Anonymous said...

Spot-on, Traci!

Nancy Martin said...

If students are writing only outside your classroom completing assigned writing as homework, and never during class, a teacher may not know if the writing "turned in" is the student's own authentic work. I, like probably almost every teacher, have had students plagiarize in my classes, but I also think another component that needs to be addressed is building the level of trust that occurs between writer and reader. If we stay in the traditional role of student and teacher, such trust is difficult to build. I tell my students my 2 cardinal rules are "know your audience" and "care about what you write". However, if we are directing too much of the writing, this is difficult to achieve. Writing has to become more student-driven if we want students to truly become writers rather than students fulfilling assignments. We are attempting to do this with our students at Vint Hill Academy. Get more information at our website about tutoring and test

Anonymous said...

nice post. let us all place a bit more emphasis on building writing relationships with students

E.L. in Houston said...

People who want to reward students for doing the work instead of helping them find their own voice and be honest in their work need to get a dose of real world work. I sat on a jury that was convened because of a patent violation. The defendant "stole" ideas from a patent and claimed them as his own. I have a friend whose dissertation was plagiarized by a professor. And the list goes on. "Turning it in" means that a student is learning to write, and regardless of how wonderful and interesting the material is, if the student used someone else's work without attributing credit to the one who really wrote it, then he cheated and lied. I use Turnitin.com as a tool for editing, and I give the paper back to them before I grade it. They can then have the opportunity to catch whatever mistakes they made in failure to paraphrase well, forgetting to put in a parenthetical documentation after a quotation, or whatever is "caught." Turnitin can be used as a positive learning experience before the grade is assigned. Hopefully, the person who wrote the quoted comment will see that there are some of us who want to teach our students how to submit their own work that is clear, effective, and honest writing and do not simply want to say "Gottcha." Stop trying to be their friend and be the adult and teacher.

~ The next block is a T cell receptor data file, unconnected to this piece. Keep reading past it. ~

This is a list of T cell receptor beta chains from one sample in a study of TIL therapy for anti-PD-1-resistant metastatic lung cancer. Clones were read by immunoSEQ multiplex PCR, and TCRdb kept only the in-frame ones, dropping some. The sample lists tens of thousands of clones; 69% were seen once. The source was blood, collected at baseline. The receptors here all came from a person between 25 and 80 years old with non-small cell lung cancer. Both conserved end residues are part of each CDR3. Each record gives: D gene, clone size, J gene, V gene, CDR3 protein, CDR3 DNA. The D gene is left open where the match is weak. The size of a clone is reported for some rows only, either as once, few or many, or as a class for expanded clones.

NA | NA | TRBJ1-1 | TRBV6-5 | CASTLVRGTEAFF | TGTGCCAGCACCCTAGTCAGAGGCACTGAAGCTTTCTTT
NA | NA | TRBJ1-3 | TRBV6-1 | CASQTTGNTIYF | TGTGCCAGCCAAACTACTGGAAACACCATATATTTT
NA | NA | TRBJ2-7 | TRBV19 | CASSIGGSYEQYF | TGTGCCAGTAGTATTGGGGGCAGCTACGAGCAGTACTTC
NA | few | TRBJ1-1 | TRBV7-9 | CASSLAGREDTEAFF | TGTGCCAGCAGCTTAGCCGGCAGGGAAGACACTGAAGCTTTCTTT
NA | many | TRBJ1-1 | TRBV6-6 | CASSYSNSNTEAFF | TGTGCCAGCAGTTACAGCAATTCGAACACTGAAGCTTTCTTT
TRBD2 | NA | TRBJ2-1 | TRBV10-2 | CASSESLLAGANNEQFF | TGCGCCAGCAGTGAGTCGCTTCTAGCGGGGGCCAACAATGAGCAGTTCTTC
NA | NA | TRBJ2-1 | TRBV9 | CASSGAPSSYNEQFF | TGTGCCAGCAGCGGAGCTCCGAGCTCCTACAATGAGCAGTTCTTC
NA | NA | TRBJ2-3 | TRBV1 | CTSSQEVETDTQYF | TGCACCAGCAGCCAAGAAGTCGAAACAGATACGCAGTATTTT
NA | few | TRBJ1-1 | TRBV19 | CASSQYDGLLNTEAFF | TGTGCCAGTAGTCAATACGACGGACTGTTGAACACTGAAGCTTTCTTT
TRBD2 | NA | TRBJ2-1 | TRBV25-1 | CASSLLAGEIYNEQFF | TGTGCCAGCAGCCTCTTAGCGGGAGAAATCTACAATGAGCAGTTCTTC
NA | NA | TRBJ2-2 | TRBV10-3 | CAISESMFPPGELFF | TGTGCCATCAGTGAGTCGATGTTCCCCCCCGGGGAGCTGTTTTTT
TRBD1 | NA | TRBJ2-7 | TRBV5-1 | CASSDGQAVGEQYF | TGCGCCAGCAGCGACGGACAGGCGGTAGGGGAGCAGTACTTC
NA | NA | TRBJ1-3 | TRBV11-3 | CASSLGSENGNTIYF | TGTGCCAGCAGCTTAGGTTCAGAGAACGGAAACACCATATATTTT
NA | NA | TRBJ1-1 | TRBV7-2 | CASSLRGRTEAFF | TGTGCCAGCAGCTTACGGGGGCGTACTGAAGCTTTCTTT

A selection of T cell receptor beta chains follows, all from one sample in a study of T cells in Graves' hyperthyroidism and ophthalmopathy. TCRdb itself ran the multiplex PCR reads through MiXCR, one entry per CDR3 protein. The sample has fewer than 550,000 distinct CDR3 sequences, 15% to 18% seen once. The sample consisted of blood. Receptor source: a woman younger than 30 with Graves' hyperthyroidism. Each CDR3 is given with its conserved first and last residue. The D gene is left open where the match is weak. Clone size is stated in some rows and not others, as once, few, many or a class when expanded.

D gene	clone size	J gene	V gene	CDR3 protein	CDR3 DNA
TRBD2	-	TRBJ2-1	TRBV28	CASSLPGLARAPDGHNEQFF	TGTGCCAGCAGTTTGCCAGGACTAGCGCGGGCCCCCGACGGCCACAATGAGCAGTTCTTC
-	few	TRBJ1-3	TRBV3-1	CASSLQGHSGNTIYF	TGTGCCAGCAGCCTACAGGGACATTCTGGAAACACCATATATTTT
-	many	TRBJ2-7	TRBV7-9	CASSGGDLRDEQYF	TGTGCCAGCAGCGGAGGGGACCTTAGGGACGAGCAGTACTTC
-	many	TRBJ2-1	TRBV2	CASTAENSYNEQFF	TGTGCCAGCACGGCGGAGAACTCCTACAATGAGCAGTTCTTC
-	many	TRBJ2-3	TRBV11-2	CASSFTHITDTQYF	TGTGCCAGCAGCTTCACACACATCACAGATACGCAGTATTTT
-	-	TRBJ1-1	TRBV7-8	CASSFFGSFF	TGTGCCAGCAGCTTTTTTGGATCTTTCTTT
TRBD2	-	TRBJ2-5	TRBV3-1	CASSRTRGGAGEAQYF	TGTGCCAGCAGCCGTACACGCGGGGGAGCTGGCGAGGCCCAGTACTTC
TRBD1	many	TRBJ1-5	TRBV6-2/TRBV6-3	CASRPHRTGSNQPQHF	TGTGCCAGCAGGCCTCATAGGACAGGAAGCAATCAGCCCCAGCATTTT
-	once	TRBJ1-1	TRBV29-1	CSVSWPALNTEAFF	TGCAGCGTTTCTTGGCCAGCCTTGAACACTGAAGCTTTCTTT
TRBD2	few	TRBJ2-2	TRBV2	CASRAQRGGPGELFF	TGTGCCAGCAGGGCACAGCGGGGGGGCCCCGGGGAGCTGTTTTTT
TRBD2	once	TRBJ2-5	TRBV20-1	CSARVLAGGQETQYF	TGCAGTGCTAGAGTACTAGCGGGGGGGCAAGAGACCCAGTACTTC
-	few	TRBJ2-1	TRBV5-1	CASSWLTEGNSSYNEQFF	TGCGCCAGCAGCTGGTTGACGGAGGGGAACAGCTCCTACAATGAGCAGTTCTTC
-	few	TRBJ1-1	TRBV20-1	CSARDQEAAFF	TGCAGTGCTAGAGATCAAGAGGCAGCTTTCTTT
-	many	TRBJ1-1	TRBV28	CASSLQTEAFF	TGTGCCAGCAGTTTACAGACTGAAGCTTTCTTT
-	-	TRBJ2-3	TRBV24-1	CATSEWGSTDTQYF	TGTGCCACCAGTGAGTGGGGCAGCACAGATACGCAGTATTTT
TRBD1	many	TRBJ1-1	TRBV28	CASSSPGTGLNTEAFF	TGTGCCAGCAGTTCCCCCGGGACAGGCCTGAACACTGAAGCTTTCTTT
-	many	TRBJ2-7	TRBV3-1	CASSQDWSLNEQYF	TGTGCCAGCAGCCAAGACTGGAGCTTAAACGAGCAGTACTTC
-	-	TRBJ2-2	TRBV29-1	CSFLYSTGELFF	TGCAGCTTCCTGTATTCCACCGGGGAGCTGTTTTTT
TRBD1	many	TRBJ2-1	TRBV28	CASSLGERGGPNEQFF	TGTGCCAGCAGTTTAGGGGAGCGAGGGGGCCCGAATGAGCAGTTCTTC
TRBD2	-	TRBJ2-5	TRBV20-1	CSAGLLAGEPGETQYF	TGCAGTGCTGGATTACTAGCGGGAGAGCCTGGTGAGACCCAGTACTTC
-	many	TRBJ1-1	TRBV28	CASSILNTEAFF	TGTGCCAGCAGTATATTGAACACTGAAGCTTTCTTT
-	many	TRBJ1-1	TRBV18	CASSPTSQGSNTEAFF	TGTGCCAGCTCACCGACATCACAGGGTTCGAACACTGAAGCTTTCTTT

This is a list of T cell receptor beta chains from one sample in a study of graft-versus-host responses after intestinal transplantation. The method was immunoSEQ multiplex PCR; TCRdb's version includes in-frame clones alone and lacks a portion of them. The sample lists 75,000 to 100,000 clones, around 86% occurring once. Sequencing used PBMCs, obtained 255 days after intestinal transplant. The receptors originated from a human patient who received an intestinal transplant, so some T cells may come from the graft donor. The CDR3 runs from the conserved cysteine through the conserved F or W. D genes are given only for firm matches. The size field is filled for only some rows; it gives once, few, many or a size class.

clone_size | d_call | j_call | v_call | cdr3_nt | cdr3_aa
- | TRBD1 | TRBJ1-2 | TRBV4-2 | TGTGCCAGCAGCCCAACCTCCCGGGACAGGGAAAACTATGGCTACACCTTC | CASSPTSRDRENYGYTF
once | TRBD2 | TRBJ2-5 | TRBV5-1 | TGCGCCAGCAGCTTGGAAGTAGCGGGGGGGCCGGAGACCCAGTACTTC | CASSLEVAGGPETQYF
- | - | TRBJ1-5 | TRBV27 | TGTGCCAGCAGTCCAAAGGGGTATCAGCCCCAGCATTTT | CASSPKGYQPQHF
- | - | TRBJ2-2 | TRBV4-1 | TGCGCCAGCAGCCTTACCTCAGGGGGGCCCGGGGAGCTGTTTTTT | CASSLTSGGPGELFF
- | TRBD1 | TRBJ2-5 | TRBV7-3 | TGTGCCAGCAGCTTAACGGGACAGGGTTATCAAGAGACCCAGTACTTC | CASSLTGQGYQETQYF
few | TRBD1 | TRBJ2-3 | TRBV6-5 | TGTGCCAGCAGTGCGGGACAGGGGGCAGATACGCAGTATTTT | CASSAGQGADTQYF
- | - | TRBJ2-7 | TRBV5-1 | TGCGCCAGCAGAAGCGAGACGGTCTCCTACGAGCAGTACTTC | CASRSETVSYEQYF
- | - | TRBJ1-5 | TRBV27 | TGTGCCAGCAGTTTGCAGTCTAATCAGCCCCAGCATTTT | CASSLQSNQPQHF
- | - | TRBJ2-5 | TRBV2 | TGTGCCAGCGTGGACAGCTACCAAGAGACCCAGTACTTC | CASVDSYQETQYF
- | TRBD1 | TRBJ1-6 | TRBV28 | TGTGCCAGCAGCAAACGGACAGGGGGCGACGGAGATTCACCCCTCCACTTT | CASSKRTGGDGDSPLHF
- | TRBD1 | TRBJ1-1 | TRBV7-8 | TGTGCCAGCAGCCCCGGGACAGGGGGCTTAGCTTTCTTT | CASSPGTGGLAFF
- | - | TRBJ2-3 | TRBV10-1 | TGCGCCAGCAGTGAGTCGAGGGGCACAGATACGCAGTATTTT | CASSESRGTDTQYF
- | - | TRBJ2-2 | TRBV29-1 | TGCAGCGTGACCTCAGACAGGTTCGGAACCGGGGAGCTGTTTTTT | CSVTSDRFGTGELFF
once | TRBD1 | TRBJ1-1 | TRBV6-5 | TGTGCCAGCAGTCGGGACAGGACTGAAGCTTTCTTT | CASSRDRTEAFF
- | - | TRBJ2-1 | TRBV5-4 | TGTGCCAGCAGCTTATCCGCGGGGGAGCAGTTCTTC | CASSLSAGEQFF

Anonymous said...

Traci is exactly right!

Toni Alazraki said...

I really like the emphasis on the teacher as reader. I am a writing tutor, and I always present myself as a reader who wishes to understand. This creates a very good atmosphere during the tutoring process. As part of my desire to understand, I always include questions about where the information in the paper came from.

If a student is concerned about the grade for a paper, I always advise him or her to think of the professor as a reader who is part of the audience that the student is addressing in the paper. "Help your reader understand," is a comment I often make. And, "make sure your reader can see clearly which ideas are your own and which ideas you obtained from others."

Anonymous said...

Dr. M. E. Waddell

Traci's comments are well taken by this reader, and I can assure you that most of the English teachers / professors I know do most, if not all, of what she suggests.